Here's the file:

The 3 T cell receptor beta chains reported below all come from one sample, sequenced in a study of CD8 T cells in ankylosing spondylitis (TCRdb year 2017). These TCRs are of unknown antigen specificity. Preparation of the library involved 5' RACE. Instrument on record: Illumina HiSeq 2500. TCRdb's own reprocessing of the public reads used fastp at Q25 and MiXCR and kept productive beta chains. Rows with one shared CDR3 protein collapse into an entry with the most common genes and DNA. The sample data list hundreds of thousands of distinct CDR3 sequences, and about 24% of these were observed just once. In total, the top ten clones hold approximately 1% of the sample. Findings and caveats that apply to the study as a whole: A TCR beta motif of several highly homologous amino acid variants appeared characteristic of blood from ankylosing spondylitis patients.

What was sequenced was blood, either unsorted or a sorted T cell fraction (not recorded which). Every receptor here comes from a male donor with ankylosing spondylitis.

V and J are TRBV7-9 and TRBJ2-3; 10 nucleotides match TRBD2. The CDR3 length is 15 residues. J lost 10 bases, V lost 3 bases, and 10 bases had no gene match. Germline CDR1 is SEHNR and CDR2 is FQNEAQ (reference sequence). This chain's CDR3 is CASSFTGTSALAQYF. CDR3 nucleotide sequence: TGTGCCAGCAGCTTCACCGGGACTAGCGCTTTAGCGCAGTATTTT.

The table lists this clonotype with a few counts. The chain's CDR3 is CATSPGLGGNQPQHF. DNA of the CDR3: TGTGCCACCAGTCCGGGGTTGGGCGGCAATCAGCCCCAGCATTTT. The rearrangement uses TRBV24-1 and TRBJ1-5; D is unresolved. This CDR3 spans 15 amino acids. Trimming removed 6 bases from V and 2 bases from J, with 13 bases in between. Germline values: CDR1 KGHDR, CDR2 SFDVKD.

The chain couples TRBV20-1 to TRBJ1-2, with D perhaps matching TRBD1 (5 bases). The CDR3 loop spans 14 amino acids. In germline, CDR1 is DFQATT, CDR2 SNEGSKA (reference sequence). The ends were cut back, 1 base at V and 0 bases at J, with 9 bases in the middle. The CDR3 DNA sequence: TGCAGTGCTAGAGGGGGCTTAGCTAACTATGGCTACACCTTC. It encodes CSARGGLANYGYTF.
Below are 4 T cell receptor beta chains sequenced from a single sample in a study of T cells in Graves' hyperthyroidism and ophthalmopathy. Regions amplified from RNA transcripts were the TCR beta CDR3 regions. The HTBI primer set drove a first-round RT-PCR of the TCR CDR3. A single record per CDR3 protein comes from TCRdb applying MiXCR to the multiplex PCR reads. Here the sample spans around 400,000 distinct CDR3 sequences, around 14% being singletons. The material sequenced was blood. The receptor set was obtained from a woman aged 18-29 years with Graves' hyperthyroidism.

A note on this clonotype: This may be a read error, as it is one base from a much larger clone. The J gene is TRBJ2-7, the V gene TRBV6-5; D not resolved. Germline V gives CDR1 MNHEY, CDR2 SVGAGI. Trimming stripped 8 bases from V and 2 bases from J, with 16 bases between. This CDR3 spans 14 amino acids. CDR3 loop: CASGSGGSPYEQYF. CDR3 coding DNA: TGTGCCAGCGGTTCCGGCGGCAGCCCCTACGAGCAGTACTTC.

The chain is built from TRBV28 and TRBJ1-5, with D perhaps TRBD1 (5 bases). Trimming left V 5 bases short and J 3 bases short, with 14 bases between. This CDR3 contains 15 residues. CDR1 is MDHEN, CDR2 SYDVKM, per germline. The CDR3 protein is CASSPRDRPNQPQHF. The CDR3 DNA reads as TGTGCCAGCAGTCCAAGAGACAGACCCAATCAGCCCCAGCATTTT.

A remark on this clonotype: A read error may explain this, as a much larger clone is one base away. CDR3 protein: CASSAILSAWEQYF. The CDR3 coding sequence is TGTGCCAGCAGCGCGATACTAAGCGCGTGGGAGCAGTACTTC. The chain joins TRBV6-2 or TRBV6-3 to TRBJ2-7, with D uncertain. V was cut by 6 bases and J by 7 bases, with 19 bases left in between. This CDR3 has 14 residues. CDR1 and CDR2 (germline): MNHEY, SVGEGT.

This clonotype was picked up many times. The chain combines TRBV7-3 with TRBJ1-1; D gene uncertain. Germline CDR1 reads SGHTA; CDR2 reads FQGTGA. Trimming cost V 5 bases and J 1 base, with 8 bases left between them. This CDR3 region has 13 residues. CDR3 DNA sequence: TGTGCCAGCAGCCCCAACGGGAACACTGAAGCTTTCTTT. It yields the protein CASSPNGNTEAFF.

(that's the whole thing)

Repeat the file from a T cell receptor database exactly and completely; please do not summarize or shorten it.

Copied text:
The 3 T cell receptor beta chains reported below all come from one sample, sequenced in a study of CD8 T cells in ankylosing spondylitis (TCRdb year 2017). These TCRs are of unknown antigen specificity. Preparation of the library involved 5' RACE. Instrument on record: Illumina HiSeq 2500. TCRdb's own reprocessing of the public reads used fastp at Q25 and MiXCR and kept productive beta chains. Rows with one shared CDR3 protein collapse into an entry with the most common genes and DNA. The sample data list hundreds of thousands of distinct CDR3 sequences, and about 24% of these were observed just once. In total, the top ten clones hold approximately 1% of the sample. Findings and caveats that apply to the study as a whole: A TCR beta motif of several highly homologous amino acid variants appeared characteristic of blood from ankylosing spondylitis patients.

What was sequenced was blood, either unsorted or a sorted T cell fraction (not recorded which). Every receptor here comes from a male donor with ankylosing spondylitis.

V and J are TRBV7-9 and TRBJ2-3; 10 nucleotides match TRBD2. The CDR3 length is 15 residues. J lost 10 bases, V lost 3 bases, and 10 bases had no gene match. Germline CDR1 is SEHNR and CDR2 is FQNEAQ (reference sequence). This chain's CDR3 is CASSFTGTSALAQYF. CDR3 nucleotide sequence: TGTGCCAGCAGCTTCACCGGGACTAGCGCTTTAGCGCAGTATTTT.

The table lists this clonotype with a few counts. The chain's CDR3 is CATSPGLGGNQPQHF. DNA of the CDR3: TGTGCCACCAGTCCGGGGTTGGGCGGCAATCAGCCCCAGCATTTT. The rearrangement uses TRBV24-1 and TRBJ1-5; D is unresolved. This CDR3 spans 15 amino acids. Trimming removed 6 bases from V and 2 bases from J, with 13 bases in between. Germline values: CDR1 KGHDR, CDR2 SFDVKD.

The chain couples TRBV20-1 to TRBJ1-2, with D perhaps matching TRBD1 (5 bases). The CDR3 loop spans 14 amino acids. In germline, CDR1 is DFQATT, CDR2 SNEGSKA (reference sequence). The ends were cut back, 1 base at V and 0 bases at J, with 9 bases in the middle. The CDR3 DNA sequence: TGCAGTGCTAGAGGGGGCTTAGCTAACTATGGCTACACCTTC. It encodes CSARGGLANYGYTF.
Below are 4 T cell receptor beta chains sequenced from a single sample in a study of T cells in Graves' hyperthyroidism and ophthalmopathy. Regions amplified from RNA transcripts were the TCR beta CDR3 regions. The HTBI primer set drove a first-round RT-PCR of the TCR CDR3. A single record per CDR3 protein comes from TCRdb applying MiXCR to the multiplex PCR reads. Here the sample spans around 400,000 distinct CDR3 sequences, around 14% being singletons. The material sequenced was blood. The receptor set was obtained from a woman aged 18-29 years with Graves' hyperthyroidism.

A note on this clonotype: This may be a read error, as it is one base from a much larger clone. The J gene is TRBJ2-7, the V gene TRBV6-5; D not resolved. Germline V gives CDR1 MNHEY, CDR2 SVGAGI. Trimming stripped 8 bases from V and 2 bases from J, with 16 bases between. This CDR3 spans 14 amino acids. CDR3 loop: CASGSGGSPYEQYF. CDR3 coding DNA: TGTGCCAGCGGTTCCGGCGGCAGCCCCTACGAGCAGTACTTC.

The chain is built from TRBV28 and TRBJ1-5, with D perhaps TRBD1 (5 bases). Trimming left V 5 bases short and J 3 bases short, with 14 bases between. This CDR3 contains 15 residues. CDR1 is MDHEN, CDR2 SYDVKM, per germline. The CDR3 protein is CASSPRDRPNQPQHF. The CDR3 DNA reads as TGTGCCAGCAGTCCAAGAGACAGACCCAATCAGCCCCAGCATTTT.

A remark on this clonotype: A read error may explain this, as a much larger clone is one base away. CDR3 protein: CASSAILSAWEQYF. The CDR3 coding sequence is TGTGCCAGCAGCGCGATACTAAGCGCGTGGGAGCAGTACTTC. The chain joins TRBV6-2 or TRBV6-3 to TRBJ2-7, with D uncertain. V was cut by 6 bases and J by 7 bases, with 19 bases left in between. This CDR3 has 14 residues. CDR1 and CDR2 (germline): MNHEY, SVGEGT.

This clonotype was picked up many times. The chain combines TRBV7-3 with TRBJ1-1; D gene uncertain. Germline CDR1 reads SGHTA; CDR2 reads FQGTGA. Trimming cost V 5 bases and J 1 base, with 8 bases left between them. This CDR3 region has 13 residues. CDR3 DNA sequence: TGTGCCAGCAGCCCCAACGGGAACACTGAAGCTTTCTTT. It yields the protein CASSPNGNTEAFF.